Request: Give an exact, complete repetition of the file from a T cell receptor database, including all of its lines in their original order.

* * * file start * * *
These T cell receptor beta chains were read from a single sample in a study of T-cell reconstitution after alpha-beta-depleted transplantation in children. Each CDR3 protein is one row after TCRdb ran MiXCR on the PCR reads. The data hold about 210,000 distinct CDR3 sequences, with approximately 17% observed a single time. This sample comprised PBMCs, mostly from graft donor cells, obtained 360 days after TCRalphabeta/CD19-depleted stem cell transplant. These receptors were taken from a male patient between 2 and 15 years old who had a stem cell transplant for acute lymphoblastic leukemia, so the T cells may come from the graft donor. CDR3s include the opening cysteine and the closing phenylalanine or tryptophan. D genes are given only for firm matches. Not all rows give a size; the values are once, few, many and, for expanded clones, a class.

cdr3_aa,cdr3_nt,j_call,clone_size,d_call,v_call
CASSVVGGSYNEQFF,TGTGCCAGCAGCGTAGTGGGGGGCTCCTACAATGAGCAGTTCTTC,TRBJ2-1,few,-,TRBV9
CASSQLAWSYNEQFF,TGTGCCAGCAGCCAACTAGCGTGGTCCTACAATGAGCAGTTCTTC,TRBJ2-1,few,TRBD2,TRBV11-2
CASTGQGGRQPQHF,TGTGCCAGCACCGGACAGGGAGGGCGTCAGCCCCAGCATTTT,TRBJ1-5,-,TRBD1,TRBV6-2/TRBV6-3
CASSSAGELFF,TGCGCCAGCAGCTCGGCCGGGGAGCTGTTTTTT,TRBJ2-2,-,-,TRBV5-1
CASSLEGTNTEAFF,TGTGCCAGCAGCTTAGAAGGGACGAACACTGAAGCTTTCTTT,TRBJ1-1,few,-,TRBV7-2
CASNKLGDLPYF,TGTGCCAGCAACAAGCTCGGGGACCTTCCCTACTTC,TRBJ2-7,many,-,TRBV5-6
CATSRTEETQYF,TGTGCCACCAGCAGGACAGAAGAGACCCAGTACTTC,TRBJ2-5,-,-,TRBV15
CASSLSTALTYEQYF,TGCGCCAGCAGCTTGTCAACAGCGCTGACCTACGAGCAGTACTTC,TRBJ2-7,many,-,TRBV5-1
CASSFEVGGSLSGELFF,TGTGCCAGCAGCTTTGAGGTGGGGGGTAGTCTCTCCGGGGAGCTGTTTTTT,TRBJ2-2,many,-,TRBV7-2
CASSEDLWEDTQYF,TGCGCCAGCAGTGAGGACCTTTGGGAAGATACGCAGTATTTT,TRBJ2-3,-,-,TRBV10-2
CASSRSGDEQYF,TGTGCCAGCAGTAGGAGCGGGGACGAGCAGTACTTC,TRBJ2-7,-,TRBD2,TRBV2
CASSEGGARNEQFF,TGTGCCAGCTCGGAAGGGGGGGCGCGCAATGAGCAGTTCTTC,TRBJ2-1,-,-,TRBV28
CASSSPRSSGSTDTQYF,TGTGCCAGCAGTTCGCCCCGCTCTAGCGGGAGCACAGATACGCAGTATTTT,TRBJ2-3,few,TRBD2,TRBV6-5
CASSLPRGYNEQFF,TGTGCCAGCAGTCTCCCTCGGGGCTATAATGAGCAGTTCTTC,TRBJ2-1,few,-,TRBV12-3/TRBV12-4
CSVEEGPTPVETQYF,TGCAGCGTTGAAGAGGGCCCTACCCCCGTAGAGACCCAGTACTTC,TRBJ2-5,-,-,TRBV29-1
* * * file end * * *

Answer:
These T cell receptor beta chains were read from a single sample in a study of T-cell reconstitution after alpha-beta-depleted transplantation in children. Each CDR3 protein is one row after TCRdb ran MiXCR on the PCR reads. The data hold about 210,000 distinct CDR3 sequences, with approximately 17% observed a single time. This sample comprised PBMCs, mostly from graft donor cells, obtained 360 days after TCRalphabeta/CD19-depleted stem cell transplant. These receptors were taken from a male patient between 2 and 15 years old who had a stem cell transplant for acute lymphoblastic leukemia, so the T cells may come from the graft donor. CDR3s include the opening cysteine and the closing phenylalanine or tryptophan. D genes are given only for firm matches. Not all rows give a size; the values are once, few, many and, for expanded clones, a class.

cdr3_aa,cdr3_nt,j_call,clone_size,d_call,v_call
CASSVVGGSYNEQFF,TGTGCCAGCAGCGTAGTGGGGGGCTCCTACAATGAGCAGTTCTTC,TRBJ2-1,few,-,TRBV9
CASSQLAWSYNEQFF,TGTGCCAGCAGCCAACTAGCGTGGTCCTACAATGAGCAGTTCTTC,TRBJ2-1,few,TRBD2,TRBV11-2
CASTGQGGRQPQHF,TGTGCCAGCACCGGACAGGGAGGGCGTCAGCCCCAGCATTTT,TRBJ1-5,-,TRBD1,TRBV6-2/TRBV6-3
CASSSAGELFF,TGCGCCAGCAGCTCGGCCGGGGAGCTGTTTTTT,TRBJ2-2,-,-,TRBV5-1
CASSLEGTNTEAFF,TGTGCCAGCAGCTTAGAAGGGACGAACACTGAAGCTTTCTTT,TRBJ1-1,few,-,TRBV7-2
CASNKLGDLPYF,TGTGCCAGCAACAAGCTCGGGGACCTTCCCTACTTC,TRBJ2-7,many,-,TRBV5-6
CATSRTEETQYF,TGTGCCACCAGCAGGACAGAAGAGACCCAGTACTTC,TRBJ2-5,-,-,TRBV15
CASSLSTALTYEQYF,TGCGCCAGCAGCTTGTCAACAGCGCTGACCTACGAGCAGTACTTC,TRBJ2-7,many,-,TRBV5-1
CASSFEVGGSLSGELFF,TGTGCCAGCAGCTTTGAGGTGGGGGGTAGTCTCTCCGGGGAGCTGTTTTTT,TRBJ2-2,many,-,TRBV7-2
CASSEDLWEDTQYF,TGCGCCAGCAGTGAGGACCTTTGGGAAGATACGCAGTATTTT,TRBJ2-3,-,-,TRBV10-2
CASSRSGDEQYF,TGTGCCAGCAGTAGGAGCGGGGACGAGCAGTACTTC,TRBJ2-7,-,TRBD2,TRBV2
CASSEGGARNEQFF,TGTGCCAGCTCGGAAGGGGGGGCGCGCAATGAGCAGTTCTTC,TRBJ2-1,-,-,TRBV28
CASSSPRSSGSTDTQYF,TGTGCCAGCAGTTCGCCCCGCTCTAGCGGGAGCACAGATACGCAGTATTTT,TRBJ2-3,few,TRBD2,TRBV6-5
CASSLPRGYNEQFF,TGTGCCAGCAGTCTCCCTCGGGGCTATAATGAGCAGTTCTTC,TRBJ2-1,few,-,TRBV12-3/TRBV12-4
CSVEEGPTPVETQYF,TGCAGCGTTGAAGAGGGCCCTACCCCCGTAGAGACCCAGTACTTC,TRBJ2-5,-,-,TRBV29-1